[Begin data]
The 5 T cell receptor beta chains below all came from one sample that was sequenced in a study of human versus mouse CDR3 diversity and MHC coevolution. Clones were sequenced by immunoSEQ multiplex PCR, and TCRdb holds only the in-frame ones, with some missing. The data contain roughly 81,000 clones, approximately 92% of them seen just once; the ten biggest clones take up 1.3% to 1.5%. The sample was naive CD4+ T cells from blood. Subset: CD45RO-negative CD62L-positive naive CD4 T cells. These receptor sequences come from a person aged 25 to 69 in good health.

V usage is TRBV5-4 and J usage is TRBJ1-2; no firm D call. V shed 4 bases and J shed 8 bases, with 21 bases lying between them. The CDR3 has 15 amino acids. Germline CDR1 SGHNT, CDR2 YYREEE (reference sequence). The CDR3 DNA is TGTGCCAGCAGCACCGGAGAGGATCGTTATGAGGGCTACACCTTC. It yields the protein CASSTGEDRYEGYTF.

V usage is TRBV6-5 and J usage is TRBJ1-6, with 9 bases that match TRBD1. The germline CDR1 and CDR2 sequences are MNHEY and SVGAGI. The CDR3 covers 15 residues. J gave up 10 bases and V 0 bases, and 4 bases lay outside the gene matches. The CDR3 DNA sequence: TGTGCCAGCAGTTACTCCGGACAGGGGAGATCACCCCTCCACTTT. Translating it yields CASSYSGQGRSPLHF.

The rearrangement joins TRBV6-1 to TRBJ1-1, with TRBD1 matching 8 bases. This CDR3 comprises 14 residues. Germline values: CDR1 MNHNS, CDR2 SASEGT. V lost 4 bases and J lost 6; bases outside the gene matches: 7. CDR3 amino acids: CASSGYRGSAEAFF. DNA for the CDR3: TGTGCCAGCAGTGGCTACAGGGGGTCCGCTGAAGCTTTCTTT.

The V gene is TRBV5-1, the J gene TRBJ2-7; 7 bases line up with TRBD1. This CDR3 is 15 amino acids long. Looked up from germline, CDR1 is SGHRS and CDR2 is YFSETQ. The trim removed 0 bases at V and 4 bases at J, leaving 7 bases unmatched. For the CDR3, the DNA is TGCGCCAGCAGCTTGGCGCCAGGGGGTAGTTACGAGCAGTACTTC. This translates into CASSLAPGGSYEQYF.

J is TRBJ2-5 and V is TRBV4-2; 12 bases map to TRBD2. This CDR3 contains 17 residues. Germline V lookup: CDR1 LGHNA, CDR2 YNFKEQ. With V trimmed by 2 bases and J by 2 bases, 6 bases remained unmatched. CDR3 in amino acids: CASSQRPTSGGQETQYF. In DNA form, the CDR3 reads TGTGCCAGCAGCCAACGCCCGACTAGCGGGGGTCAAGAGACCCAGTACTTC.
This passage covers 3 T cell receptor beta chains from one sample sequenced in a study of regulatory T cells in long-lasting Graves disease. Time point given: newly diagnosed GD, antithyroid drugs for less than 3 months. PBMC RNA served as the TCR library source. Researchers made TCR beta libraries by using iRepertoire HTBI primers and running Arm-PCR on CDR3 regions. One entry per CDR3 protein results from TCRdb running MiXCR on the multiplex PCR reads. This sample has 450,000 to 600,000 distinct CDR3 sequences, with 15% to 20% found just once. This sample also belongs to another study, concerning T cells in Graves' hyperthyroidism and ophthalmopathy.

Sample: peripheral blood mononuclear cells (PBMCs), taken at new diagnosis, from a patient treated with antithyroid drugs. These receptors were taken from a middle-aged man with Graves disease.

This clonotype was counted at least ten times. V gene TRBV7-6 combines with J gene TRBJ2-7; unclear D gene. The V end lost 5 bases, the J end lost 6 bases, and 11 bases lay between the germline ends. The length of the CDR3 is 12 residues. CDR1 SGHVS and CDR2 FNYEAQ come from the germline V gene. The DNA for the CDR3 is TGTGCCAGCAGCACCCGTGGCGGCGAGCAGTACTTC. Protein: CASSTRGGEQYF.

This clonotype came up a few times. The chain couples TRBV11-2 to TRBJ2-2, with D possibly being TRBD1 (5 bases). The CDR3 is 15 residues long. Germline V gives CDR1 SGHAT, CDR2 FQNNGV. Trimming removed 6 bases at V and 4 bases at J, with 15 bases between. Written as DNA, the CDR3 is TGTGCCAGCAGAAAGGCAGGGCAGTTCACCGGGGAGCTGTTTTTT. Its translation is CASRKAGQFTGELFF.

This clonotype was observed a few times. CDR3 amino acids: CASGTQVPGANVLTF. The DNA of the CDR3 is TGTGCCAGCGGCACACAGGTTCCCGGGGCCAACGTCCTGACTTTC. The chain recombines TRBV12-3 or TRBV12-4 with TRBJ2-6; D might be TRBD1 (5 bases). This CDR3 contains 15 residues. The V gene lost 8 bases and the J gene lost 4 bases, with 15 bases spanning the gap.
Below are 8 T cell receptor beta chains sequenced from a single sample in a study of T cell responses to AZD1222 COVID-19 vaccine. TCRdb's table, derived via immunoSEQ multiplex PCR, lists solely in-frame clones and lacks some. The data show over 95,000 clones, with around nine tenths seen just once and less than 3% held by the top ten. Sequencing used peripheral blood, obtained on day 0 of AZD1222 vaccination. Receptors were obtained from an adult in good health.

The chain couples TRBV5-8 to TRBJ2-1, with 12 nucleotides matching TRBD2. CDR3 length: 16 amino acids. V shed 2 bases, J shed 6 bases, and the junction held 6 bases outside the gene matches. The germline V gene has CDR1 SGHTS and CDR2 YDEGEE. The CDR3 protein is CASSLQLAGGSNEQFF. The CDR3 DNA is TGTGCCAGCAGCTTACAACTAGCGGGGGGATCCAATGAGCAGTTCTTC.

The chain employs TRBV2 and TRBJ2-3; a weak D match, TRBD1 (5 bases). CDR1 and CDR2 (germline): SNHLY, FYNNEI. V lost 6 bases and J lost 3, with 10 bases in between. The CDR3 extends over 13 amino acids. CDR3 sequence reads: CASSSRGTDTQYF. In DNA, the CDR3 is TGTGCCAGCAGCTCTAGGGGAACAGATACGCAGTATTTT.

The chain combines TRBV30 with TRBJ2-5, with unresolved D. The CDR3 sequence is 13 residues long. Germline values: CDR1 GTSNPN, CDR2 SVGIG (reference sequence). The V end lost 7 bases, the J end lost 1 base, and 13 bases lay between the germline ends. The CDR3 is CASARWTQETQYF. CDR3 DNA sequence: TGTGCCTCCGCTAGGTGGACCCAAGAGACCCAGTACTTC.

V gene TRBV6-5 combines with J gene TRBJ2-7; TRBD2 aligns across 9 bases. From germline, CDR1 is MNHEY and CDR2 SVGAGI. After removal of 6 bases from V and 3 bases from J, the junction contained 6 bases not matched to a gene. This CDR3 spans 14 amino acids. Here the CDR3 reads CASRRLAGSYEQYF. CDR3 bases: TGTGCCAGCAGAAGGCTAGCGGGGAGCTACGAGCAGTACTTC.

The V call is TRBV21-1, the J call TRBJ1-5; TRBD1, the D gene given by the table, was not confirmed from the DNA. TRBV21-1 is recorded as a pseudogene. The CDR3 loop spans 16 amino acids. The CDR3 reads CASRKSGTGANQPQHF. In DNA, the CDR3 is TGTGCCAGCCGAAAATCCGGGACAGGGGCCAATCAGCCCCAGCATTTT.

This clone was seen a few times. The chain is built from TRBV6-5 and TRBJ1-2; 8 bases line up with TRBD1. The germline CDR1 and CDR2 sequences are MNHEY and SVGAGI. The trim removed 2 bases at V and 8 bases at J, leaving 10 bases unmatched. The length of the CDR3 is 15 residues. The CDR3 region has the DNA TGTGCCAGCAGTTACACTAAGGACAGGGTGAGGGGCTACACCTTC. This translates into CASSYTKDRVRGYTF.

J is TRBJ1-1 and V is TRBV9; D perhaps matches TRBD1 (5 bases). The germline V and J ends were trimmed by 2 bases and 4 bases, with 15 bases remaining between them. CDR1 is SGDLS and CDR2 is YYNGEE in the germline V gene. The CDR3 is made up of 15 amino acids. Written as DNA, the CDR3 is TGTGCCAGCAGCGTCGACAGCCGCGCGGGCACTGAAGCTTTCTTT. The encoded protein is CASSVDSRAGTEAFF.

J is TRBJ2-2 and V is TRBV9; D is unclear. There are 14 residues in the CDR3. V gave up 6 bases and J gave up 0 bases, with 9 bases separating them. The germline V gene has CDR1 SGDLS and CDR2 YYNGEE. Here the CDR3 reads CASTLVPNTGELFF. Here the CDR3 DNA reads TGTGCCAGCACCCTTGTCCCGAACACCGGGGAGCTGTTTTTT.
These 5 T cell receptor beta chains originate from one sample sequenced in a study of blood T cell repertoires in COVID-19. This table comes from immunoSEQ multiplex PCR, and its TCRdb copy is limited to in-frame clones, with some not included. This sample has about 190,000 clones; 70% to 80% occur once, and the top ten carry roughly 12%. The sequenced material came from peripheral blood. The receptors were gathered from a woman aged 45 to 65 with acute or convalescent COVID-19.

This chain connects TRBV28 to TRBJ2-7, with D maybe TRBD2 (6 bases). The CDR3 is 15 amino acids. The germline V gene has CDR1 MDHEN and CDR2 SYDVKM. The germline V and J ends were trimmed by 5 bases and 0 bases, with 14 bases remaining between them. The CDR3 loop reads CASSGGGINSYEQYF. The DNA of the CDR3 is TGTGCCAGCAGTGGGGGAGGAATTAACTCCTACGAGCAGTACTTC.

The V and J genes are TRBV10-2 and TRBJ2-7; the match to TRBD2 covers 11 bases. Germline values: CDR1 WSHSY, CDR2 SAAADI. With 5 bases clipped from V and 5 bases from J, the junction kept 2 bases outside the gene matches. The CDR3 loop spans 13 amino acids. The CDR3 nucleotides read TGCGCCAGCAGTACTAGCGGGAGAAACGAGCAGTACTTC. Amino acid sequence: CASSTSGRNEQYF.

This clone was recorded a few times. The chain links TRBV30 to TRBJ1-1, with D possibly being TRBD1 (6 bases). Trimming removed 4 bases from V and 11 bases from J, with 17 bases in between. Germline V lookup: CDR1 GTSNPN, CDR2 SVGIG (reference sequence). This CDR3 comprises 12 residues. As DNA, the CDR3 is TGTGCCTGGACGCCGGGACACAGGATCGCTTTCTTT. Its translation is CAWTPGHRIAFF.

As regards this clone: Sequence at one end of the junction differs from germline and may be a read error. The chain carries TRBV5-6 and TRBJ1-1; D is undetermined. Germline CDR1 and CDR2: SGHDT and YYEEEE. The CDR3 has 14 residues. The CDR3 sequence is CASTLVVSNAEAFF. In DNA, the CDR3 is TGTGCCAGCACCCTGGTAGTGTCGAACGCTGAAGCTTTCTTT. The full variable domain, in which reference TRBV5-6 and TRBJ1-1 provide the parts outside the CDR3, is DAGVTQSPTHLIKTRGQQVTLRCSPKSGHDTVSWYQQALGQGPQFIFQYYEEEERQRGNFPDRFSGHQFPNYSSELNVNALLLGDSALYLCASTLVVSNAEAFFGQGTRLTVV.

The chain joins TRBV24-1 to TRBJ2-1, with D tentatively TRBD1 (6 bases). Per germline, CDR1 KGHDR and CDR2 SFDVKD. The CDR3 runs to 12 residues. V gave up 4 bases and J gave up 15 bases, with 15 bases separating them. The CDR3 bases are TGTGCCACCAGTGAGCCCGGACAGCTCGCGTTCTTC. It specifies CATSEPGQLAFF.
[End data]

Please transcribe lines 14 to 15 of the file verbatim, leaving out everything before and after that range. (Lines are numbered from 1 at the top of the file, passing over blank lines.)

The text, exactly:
The chain employs TRBV2 and TRBJ2-3; a weak D match, TRBD1 (5 bases). CDR1 and CDR2 (germline): SNHLY, FYNNEI. V lost 6 bases and J lost 3, with 10 bases in between. The CDR3 extends over 13 amino acids. CDR3 sequence reads: CASSSRGTDTQYF. In DNA, the CDR3 is TGTGCCAGCAGCTCTAGGGGAACAGATACGCAGTATTTT.

The chain combines TRBV30 with TRBJ2-5, with unresolved D. The CDR3 sequence is 13 residues long. Germline values: CDR1 GTSNPN, CDR2 SVGIG (reference sequence). The V end lost 7 bases, the J end lost 1 base, and 13 bases lay between the germline ends. The CDR3 is CASARWTQETQYF. CDR3 DNA sequence: TGTGCCTCCGCTAGGTGGACCCAAGAGACCCAGTACTTC.